$\ce{CH3COOH->CH3COO- + H+}$
\begin{array}{c|c c c} \mathbf{Initial} & \mathrm{1~mol} & \mathrm{0~mol} & \mathrm{0 ~mol} \\\hline \mathbf{Final} & \mathrm{1-\alpha ~mol}&\mathrm{\alpha ~mol}&\mathrm{\alpha~ mol} \end{array} Where $\alpha$ is the degree of dissociation.

Therefore, $i = 1-\alpha+\alpha+\alpha =1+\alpha$, and $\alpha=(i-1)$.
This is what is written in my book. And I understand this.

$\ce{CH3COOH->CH3COO- + H+}$ \begin{array}{c|c c c} \mathbf{Initial} & \mathrm{c~ mol}&\mathrm{0~mol}&\mathrm{0~ mol}\\\hline \mathbf{Final} & \mathrm{c(1-\alpha)~ mol}&\mathrm{c\alpha~ mol}&\mathrm{c\alpha~ mol} \end{array} Where $\alpha$ is the degree of dissociation.

Therefore, $$i = \frac{c\alpha+c\alpha+c(1-\alpha)}{c} =1+\alpha$$ (same as in case 1), and $\alpha=(i-1)$.

$$K_a=\frac{c^2\alpha^2}{c(1-\alpha)} = \frac{c\alpha^2}{(1-\alpha)}$$ This is also written in my book, and I understand this, too.

But, my question is why can we not use the former method to calculate the dissociation constant, $K_a$, which will give me: $$K_a =\frac{ \alpha^2}{(1-\alpha)}$$ as opposed to what I got in the second (and the correct) case, which was: $$K_a = \frac{c\alpha^2}{(1-\alpha)}$$ I can see the difference of a $c$ in the two equations, but can someone explain why do we get the difference?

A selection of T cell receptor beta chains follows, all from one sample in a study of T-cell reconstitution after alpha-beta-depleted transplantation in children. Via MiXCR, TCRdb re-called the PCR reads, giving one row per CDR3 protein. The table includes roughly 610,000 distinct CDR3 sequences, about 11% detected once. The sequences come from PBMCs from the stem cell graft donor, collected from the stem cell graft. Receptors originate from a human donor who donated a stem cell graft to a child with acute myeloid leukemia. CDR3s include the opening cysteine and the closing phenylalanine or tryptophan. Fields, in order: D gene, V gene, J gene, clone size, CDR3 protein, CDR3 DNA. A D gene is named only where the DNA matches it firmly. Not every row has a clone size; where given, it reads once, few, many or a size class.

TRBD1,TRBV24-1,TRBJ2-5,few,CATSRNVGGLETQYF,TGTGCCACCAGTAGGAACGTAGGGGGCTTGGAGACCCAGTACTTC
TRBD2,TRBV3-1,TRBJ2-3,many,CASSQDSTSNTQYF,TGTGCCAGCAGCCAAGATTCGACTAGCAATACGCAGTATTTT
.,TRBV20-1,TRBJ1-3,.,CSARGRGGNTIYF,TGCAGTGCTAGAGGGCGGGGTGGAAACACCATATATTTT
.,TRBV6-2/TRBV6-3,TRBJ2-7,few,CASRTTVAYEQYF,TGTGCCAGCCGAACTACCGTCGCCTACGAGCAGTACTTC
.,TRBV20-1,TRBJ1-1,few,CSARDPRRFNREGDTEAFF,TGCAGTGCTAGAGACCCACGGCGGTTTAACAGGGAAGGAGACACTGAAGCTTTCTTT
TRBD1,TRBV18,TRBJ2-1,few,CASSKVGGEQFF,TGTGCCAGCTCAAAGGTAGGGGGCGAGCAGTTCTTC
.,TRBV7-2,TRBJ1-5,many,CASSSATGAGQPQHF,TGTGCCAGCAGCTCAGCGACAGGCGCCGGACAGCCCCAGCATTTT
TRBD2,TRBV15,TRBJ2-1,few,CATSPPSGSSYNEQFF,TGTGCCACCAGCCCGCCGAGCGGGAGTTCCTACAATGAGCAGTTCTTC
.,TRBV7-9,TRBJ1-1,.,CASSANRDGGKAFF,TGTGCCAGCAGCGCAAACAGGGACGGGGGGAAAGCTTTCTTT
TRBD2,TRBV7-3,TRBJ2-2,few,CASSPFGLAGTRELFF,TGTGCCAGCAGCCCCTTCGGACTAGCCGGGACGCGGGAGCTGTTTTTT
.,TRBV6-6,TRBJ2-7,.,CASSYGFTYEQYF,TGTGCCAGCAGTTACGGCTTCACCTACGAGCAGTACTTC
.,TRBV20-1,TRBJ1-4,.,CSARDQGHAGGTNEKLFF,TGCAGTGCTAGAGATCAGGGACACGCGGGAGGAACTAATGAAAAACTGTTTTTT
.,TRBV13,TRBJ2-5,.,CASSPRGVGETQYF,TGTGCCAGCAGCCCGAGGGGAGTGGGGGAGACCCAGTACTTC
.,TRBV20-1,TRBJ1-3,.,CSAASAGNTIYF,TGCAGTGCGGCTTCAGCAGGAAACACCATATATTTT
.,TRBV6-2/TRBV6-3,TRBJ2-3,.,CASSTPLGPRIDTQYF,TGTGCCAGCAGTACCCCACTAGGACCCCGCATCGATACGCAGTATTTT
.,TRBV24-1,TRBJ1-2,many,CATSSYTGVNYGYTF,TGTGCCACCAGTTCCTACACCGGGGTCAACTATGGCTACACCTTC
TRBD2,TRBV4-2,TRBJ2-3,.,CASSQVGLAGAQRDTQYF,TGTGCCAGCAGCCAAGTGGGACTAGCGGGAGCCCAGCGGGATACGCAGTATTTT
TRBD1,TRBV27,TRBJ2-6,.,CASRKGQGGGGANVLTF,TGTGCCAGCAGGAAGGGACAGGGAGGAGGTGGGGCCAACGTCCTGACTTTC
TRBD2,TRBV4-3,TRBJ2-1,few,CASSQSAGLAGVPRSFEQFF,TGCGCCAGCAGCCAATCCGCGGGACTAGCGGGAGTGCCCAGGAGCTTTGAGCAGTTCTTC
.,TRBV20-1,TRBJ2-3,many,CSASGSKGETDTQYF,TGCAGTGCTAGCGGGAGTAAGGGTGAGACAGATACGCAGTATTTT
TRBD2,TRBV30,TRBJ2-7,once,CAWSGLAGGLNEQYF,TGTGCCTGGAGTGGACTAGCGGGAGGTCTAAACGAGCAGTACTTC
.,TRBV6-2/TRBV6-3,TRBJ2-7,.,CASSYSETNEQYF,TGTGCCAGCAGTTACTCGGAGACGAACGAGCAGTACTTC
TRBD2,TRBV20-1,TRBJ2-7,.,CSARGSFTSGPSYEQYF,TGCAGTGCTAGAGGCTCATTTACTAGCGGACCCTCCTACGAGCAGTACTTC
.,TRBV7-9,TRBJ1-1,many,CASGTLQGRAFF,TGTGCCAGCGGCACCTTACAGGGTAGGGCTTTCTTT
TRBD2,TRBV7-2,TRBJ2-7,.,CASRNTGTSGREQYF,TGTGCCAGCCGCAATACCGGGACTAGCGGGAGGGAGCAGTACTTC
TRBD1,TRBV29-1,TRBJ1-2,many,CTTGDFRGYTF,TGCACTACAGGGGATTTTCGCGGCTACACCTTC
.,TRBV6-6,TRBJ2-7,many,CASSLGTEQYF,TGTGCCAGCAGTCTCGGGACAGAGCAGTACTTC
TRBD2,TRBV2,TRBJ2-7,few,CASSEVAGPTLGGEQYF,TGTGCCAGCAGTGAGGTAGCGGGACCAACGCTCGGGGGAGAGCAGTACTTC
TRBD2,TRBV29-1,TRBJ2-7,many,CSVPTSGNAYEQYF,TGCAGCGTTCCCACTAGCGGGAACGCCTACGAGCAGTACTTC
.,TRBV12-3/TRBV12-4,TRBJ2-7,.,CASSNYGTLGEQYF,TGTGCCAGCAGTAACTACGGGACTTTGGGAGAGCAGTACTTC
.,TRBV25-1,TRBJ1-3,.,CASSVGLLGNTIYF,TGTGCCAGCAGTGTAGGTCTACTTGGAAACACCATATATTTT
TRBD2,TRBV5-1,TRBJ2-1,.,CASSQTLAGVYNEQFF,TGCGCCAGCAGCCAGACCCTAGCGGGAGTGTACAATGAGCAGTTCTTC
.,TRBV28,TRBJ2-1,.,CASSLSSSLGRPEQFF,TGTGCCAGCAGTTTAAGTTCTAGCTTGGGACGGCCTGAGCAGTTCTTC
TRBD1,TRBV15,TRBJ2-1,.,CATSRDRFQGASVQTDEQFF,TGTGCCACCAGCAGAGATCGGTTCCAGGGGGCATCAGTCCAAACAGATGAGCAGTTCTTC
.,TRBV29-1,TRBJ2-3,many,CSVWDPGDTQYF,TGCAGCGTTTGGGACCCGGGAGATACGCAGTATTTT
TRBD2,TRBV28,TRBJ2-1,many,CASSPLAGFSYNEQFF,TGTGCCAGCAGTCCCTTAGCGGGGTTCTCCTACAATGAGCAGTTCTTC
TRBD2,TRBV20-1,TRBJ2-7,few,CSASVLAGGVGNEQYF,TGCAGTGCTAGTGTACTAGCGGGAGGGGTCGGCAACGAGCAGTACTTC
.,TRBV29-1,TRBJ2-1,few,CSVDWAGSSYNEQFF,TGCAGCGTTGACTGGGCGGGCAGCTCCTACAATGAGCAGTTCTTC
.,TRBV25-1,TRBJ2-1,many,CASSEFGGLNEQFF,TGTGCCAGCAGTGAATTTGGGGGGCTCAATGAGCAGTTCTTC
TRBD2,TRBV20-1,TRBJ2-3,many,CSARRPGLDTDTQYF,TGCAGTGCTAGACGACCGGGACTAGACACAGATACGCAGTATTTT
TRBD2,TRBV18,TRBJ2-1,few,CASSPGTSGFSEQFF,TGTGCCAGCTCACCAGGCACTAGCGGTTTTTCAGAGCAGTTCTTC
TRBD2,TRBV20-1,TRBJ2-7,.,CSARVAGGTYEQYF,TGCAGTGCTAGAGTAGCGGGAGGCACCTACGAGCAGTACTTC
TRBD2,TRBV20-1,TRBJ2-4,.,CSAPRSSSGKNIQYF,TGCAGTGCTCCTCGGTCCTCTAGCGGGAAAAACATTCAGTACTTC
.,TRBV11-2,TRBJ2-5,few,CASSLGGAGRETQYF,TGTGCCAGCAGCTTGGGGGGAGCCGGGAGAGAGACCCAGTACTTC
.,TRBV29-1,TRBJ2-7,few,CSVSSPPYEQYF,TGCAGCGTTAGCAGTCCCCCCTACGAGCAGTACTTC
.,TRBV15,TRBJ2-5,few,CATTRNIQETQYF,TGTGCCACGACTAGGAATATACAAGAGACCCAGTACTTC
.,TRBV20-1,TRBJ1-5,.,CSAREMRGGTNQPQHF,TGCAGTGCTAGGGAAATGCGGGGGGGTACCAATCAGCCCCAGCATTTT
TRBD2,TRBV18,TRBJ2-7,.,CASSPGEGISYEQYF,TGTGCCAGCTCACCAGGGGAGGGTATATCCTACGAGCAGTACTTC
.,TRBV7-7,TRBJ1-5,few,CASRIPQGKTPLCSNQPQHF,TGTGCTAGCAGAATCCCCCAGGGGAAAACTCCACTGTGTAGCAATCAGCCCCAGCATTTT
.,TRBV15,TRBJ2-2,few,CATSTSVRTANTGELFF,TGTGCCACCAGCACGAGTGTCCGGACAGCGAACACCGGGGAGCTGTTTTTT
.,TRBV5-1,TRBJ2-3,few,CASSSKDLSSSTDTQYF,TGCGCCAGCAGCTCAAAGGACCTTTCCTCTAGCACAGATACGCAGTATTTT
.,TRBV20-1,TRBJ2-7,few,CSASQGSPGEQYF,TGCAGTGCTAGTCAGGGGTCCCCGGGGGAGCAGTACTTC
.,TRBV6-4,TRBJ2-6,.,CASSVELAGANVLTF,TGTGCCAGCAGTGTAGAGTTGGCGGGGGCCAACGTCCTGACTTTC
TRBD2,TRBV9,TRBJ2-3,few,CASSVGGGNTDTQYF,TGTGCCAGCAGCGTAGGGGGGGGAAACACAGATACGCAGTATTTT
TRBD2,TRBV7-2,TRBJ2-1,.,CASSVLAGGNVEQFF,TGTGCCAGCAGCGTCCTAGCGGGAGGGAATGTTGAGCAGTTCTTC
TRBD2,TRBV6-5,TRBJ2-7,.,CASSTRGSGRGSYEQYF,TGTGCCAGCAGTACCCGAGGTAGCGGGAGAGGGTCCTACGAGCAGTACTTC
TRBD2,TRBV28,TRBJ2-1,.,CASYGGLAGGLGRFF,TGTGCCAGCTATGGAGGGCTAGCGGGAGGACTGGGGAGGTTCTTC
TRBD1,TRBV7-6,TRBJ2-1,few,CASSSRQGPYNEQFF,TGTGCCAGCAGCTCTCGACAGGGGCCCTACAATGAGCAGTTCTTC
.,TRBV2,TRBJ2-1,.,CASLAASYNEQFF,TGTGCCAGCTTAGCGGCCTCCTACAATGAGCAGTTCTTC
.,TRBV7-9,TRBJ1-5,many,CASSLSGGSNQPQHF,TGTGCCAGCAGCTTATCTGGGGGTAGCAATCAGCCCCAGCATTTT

There is absolutely no difference in your two equations but you forgot the units which makes it seem like there is a difference.

Indeed it is in both cases $$k_a=\frac{c~\alpha^2}{1-\alpha}$$ since what happens if your concentration would be $c=1~\mathrm{mol~L^{-1}}\approx1~\color{\red}{\text{forgotten unit}}$?


How do I know that the c is the concentration?

Using the acid dissociation constant $$k_a=\frac{c(\ce{A-})~c(\ce{H3O+})}{c(\ce{HA})}$$ we have a good basis to obtain what we search. Now by including the degree of dissociation we can define equations for the undissolved acid molecules $c(\ce{HA})$ and the concentration of the conjugate base in solution $c(\ce{A-})$ $$\begin{align}c(\ce{HA})=&~(1-\alpha)~c_0(\ce{HA})\\c(\ce{H3O+})=c(\ce{A-})=&~\alpha~c_0(\ce{HA})\end{align}$$ and combine it with the equation for the acid dissociation constant to obtain $$k_a=\frac{(\alpha~c_0(\ce{HA}))^2}{(1-\alpha)~c_0(\ce{HA})}=\frac{c_0(\ce{HA})~\alpha^2}{1-\alpha}$$ and this is exactly your equation which tells us that the $c$ is indeed a concentration ... namely the concentration of your solution.

  • $\begingroup$ The concentration of the solution can be expressed in many ways viz. molarity, molality, mole fraction etc. So, can c have any of those units (or no unit at all for mole fraction), or necessarily that of molarity? I ask this because many questions in my book have been solved using molality, and not molarity. $\endgroup$
    – agdhruv
    Jun 30 '15 at 21:19
  • 2
    $\begingroup$ You can simply convert them. Molality $b_x=\frac{n_x}{m_L}$ (moles of x per kilogram solvent) and concentration $c_x=\frac{n_x}{V_L}$ (moles per liter) which gives you through $n=c_x~V_L=b_x~m_L$ how to convert from molality to molarity: $c_x=\frac{b_x~m_L}{V_L}$ $\endgroup$ Jun 30 '15 at 21:32

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